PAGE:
Great job, Universe! Highly effective methods, yo!
But guess what? My super there-for-me friend Suzanne texted me yesterday that she’s “got nothin’” on a thing in her life that she’s looking for answers on. Here’s what I texted back:
“Nothin’, huh? The surrendered place is where something comes.”
Damn I’m good, aren’t I? (Disclaimer #21 : When this tapped-in shit happens, taking the “I” out is assumed.)
Seriously, we yoga teachers have this thing we believe – that when you say something that’s kind of a “WTF – where did that come from?” in class, it’s because there is someone in the room that really needed to hear it. True or not, who cares, it makes me feel good. And hell, often someone will come up after class sharing how they really connected with that WTF thing I said.
Sometimes, I’m that student. I find myself writing down something I said with an under-my-breath “holy fuck!” while students hold a really long down-dog.
And, I am that student now. Not the student holding a down-dog, can’t do that for a while. I am the student who the message is for.
Nothin’, huh? The surrendered place is where something comes.
Love, The Universe
So then, this morning, when talking about my upcoming blog to my yoga students, shit happened. I don’t mean “shit happens, shake it off!” I mean, I was talking about what happened at the gravel race, all surrendered about saying anything worthwhile, and revelatory shit happened. I told me something I needed to hear. Here’s what.
My new bike bros at the race showed me something I had known but not experienced so directly before: my biking community is an amazing, connected, supporting group that were 110% there when I needed them. Three riders – Jason, Travis, and Robert – stopped and waited ‘til I was loaded in the ambulance. An hour. Then they went on to finish 94 of their 112 gravel miles (or Jason, on the 44 mile course I was on, still had 26 left). These guys were not about winning. They were about being there, knowing somehow that this was where they were needed. Surrendering expectations of any certain finish time and just being there.
Okay, highly relevant ugly realization time! At the beginning of the race, before we even hit the official start and were on pavement, a guy right in front of me looked back, lost control, and splatted. I had no choice but to fall on top of him. I hopped right up, asked him if he was okay, and he said yeah. “Your bike?” I asked. “I think so.” And that was good enough for me. The pack was gone, the race director was hustling over to check shit out, and I was gonna try to make up some ground.
But that disoriented dude didn’t know if he was okay. He didn’t know if his bike was okay. He didn’t know jack. And I didn’t know how to surrender. I only knew how to win. Well, I knew I wasn’t going to win – gravel is a whole ‘nother game – but I was going to hit it like a competitor anyway.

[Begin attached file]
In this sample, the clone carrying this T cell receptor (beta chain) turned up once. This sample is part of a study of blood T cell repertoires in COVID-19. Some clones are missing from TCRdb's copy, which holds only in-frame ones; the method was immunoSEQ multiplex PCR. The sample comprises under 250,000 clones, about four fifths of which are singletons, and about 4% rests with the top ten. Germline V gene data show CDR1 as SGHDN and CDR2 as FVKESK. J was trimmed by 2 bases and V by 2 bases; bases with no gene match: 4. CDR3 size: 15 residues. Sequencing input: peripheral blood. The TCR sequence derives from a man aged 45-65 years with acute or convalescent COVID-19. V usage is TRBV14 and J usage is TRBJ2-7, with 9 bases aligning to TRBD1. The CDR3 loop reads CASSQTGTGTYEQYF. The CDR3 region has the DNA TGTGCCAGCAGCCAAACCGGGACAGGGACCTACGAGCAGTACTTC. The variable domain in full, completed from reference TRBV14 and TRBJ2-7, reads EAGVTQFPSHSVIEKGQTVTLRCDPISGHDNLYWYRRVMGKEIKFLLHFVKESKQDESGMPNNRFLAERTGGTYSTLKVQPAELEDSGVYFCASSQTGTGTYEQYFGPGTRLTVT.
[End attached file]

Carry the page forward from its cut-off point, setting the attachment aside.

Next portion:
What is surrender? The opposite of winning. By that I mean, it takes absolutely opposing qualities. Winning is fighting and control. You fight for it with all you got – maximized physical exertion, mental toughness, grit – and you control the outcome as much as you can – training, course previews, race day “fueling.” Surrender is giving up and being. You give up the fight, you be there. And you see what comes, you don’t fight for anything in particular to come. And you wait.
My bike bros were masters of surrender.
My bike bros were masters of surrender.
So, here’s where I’m at. What I need to take away from my crash isn’t for me to figure out, or feel out, or anything out. It is for me to give up on. Put it in higher hands. Let myself be guided toward meaning that is instead of forcing meaning that I could be right about. Like, I was actually trying to win the meaning game!
Yes, I said “higher hands.” What do I mean by that? For me, I mean both my higher Self, and The Highest Self. What do I mean by The Highest Self? A kind of interconnecting power that you can call all kinds of things – the Divine, God, The Universe. My higher Self is a part of the The Highest Self, and sometimes, my actions are aligned with it. Other times, they are not. If I’m moving a way that isn’t aligned with The High, or staying stuck in something instead of moving in a way aligned with The High, shit doesn’t really come together for me so well. Sometimes, it falls apart.
If I’m moving a way that isn’t aligned with The Highest Self, or staying stuck in something instead of moving in a way aligned with The High, shit doesn’t really come together for me so well. Sometimes, it falls apart.
Another friend of mine who has been there for me, talking about shit no one should never talk about, (read: shit everyone should talk about) told me her prayer she used at a time when she was at rock-bottom, or in her case, linoleum-kitchen-floor bottom. Here it is: “Help me. Help me. Help me.”
I have started using this at the end of my meditation practice. I think it is – wait for it – helping me!
So. I got nothin’. Thank God/The Universe/The Divine. Because I am here in the place that the real something comes out of. Something will come. And I won’t make it. I will wait for it. When my bike bros surrendered, they saw what needed their attention – me. Someone in need. The one in need in that moment. And I am so grateful.
And so I wait. Since, you know, I can’t ride my bikes and all. What else am I gonna do?